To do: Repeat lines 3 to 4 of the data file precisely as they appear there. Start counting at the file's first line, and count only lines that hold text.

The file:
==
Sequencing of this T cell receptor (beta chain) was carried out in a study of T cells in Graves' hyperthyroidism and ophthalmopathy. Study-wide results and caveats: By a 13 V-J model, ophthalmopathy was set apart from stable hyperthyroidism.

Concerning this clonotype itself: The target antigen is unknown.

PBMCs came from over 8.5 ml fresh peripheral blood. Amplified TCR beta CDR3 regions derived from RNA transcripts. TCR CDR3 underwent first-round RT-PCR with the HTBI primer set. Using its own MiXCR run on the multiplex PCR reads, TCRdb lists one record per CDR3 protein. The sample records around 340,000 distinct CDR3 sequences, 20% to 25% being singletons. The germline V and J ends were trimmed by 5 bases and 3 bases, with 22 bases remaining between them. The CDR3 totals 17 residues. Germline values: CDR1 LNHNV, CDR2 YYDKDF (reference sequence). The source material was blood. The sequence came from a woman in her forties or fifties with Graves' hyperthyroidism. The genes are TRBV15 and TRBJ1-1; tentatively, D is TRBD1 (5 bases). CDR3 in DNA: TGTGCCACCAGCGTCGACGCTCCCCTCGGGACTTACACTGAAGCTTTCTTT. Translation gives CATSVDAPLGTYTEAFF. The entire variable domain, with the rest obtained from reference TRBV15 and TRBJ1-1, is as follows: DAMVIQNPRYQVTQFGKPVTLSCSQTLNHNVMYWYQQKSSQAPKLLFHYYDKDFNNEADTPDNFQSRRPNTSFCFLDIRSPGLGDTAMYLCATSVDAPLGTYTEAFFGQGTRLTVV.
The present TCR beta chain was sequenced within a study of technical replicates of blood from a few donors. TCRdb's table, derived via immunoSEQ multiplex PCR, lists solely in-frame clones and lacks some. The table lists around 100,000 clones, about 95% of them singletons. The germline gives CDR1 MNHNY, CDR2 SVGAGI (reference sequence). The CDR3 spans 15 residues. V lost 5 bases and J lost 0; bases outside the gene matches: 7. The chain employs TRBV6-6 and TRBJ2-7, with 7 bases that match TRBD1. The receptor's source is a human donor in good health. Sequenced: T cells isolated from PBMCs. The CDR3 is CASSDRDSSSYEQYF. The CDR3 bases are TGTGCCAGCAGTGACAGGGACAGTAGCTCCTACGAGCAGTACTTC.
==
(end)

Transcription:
PBMCs came from over 8.5 ml fresh peripheral blood. Amplified TCR beta CDR3 regions derived from RNA transcripts. TCR CDR3 underwent first-round RT-PCR with the HTBI primer set. Using its own MiXCR run on the multiplex PCR reads, TCRdb lists one record per CDR3 protein. The sample records around 340,000 distinct CDR3 sequences, 20% to 25% being singletons. The germline V and J ends were trimmed by 5 bases and 3 bases, with 22 bases remaining between them. The CDR3 totals 17 residues. Germline values: CDR1 LNHNV, CDR2 YYDKDF (reference sequence). The source material was blood. The sequence came from a woman in her forties or fifties with Graves' hyperthyroidism. The genes are TRBV15 and TRBJ1-1; tentatively, D is TRBD1 (5 bases). CDR3 in DNA: TGTGCCACCAGCGTCGACGCTCCCCTCGGGACTTACACTGAAGCTTTCTTT. Translation gives CATSVDAPLGTYTEAFF. The entire variable domain, with the rest obtained from reference TRBV15 and TRBJ1-1, is as follows: DAMVIQNPRYQVTQFGKPVTLSCSQTLNHNVMYWYQQKSSQAPKLLFHYYDKDFNNEADTPDNFQSRRPNTSFCFLDIRSPGLGDTAMYLCATSVDAPLGTYTEAFFGQGTRLTVV.
The present TCR beta chain was sequenced within a study of technical replicates of blood from a few donors. TCRdb's table, derived via immunoSEQ multiplex PCR, lists solely in-frame clones and lacks some. The table lists around 100,000 clones, about 95% of them singletons. The germline gives CDR1 MNHNY, CDR2 SVGAGI (reference sequence). The CDR3 spans 15 residues. V lost 5 bases and J lost 0; bases outside the gene matches: 7. The chain employs TRBV6-6 and TRBJ2-7, with 7 bases that match TRBD1. The receptor's source is a human donor in good health. Sequenced: T cells isolated from PBMCs. The CDR3 is CASSDRDSSSYEQYF. The CDR3 bases are TGTGCCAGCAGTGACAGGGACAGTAGCTCCTACGAGCAGTACTTC.